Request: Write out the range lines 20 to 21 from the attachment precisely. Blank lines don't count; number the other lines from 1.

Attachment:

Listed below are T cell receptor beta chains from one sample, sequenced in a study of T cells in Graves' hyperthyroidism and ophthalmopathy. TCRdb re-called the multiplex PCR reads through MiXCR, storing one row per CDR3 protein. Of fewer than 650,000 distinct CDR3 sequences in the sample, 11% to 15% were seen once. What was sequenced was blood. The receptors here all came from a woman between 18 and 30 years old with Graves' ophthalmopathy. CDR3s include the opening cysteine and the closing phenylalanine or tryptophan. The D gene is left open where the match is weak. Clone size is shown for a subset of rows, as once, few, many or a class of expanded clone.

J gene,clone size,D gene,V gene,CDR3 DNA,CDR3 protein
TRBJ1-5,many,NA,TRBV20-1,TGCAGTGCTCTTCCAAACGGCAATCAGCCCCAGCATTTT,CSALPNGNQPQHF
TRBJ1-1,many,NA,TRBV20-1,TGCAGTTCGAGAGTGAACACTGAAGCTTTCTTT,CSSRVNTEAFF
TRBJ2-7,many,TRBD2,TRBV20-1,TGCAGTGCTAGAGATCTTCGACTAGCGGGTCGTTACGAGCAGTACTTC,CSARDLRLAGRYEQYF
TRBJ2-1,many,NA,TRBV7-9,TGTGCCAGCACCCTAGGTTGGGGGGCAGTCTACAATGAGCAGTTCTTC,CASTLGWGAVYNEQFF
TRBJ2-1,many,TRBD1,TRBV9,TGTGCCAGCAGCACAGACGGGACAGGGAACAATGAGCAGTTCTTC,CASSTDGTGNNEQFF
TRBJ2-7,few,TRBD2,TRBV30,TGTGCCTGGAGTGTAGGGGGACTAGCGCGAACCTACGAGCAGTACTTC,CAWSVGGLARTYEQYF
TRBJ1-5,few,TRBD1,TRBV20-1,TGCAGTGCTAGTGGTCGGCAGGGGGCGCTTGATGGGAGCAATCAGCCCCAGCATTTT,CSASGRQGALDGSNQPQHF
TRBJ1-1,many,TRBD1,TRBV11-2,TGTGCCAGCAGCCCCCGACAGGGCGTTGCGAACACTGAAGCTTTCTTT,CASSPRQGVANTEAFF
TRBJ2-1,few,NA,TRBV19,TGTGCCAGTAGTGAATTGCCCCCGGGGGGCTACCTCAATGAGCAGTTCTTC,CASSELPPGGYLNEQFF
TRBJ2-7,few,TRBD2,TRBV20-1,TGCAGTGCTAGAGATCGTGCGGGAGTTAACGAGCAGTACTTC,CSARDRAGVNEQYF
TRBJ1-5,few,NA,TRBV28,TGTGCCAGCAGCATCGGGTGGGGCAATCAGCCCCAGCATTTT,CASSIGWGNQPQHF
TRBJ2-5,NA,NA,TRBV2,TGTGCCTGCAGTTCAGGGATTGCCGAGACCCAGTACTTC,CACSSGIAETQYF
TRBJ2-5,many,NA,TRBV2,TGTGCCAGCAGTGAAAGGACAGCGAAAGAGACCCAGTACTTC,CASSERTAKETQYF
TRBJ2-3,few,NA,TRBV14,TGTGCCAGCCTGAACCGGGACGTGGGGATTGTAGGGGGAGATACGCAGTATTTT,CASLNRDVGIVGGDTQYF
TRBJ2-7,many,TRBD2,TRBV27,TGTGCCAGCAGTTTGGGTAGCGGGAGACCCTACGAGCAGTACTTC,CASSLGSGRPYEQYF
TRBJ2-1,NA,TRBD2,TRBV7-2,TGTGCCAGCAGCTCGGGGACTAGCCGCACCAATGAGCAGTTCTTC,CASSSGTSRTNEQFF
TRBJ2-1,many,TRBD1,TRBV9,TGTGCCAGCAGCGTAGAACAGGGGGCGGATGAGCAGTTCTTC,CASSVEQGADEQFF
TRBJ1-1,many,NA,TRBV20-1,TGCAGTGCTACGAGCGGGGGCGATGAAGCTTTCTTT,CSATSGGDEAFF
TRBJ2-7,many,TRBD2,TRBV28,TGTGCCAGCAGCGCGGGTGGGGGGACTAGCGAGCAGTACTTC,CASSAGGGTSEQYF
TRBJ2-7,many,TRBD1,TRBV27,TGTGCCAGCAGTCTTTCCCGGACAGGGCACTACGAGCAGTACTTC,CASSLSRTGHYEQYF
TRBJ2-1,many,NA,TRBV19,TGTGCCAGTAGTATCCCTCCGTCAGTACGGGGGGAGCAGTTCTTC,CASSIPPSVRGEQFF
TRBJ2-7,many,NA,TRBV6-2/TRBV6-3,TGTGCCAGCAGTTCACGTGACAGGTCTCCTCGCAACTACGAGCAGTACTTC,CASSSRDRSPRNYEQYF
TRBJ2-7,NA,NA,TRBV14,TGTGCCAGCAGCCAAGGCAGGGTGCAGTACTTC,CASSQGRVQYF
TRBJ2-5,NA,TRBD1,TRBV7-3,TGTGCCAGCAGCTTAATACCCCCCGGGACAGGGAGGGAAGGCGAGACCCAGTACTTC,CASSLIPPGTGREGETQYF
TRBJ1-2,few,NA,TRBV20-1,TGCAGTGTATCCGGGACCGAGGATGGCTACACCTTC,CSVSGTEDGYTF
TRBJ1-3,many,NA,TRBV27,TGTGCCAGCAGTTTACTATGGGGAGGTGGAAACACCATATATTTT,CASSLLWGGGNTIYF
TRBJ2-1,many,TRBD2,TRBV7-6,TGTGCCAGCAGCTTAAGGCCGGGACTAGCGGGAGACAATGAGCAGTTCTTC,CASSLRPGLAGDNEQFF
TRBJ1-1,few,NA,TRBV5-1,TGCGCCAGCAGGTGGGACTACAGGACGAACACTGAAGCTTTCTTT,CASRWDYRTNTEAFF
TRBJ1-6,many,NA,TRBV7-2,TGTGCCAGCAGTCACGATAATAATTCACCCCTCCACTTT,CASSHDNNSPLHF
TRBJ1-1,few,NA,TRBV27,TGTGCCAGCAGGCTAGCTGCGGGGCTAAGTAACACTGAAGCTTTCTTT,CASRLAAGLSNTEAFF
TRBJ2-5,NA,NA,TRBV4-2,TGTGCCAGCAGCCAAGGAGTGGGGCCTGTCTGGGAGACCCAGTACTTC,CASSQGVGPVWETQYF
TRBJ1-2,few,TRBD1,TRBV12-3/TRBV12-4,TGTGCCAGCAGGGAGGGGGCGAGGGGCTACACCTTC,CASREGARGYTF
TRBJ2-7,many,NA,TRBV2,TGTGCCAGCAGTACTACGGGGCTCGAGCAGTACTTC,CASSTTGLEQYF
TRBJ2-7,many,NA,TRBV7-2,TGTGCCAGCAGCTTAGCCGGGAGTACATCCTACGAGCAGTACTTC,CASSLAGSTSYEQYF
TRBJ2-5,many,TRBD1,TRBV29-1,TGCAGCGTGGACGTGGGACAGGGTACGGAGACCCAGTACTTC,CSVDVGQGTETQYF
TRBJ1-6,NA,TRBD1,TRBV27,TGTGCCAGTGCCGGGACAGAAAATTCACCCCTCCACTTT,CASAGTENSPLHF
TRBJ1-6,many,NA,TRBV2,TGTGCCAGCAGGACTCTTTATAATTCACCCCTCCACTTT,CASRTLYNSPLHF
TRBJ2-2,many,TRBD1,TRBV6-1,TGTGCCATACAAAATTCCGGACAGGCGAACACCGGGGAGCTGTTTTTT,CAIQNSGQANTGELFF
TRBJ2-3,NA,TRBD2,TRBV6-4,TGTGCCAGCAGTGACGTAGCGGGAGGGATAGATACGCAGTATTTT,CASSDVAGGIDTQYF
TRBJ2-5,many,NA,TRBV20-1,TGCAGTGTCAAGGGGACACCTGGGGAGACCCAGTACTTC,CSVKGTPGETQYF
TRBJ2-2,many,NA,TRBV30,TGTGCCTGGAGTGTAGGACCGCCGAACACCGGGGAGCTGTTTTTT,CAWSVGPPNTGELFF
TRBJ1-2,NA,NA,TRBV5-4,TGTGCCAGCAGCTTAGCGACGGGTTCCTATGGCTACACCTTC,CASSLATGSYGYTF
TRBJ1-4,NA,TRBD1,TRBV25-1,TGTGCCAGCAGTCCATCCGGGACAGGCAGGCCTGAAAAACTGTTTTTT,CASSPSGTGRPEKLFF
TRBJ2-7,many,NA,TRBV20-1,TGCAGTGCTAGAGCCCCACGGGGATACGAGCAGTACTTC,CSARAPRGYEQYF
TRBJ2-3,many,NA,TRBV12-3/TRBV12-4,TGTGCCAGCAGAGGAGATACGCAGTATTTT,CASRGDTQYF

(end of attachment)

TRBJ1-1,many,NA,TRBV20-1,TGCAGTGCTACGAGCGGGGGCGATGAAGCTTTCTTT,CSATSGGDEAFF
TRBJ2-7,many,TRBD2,TRBV28,TGTGCCAGCAGCGCGGGTGGGGGGACTAGCGAGCAGTACTTC,CASSAGGGTSEQYF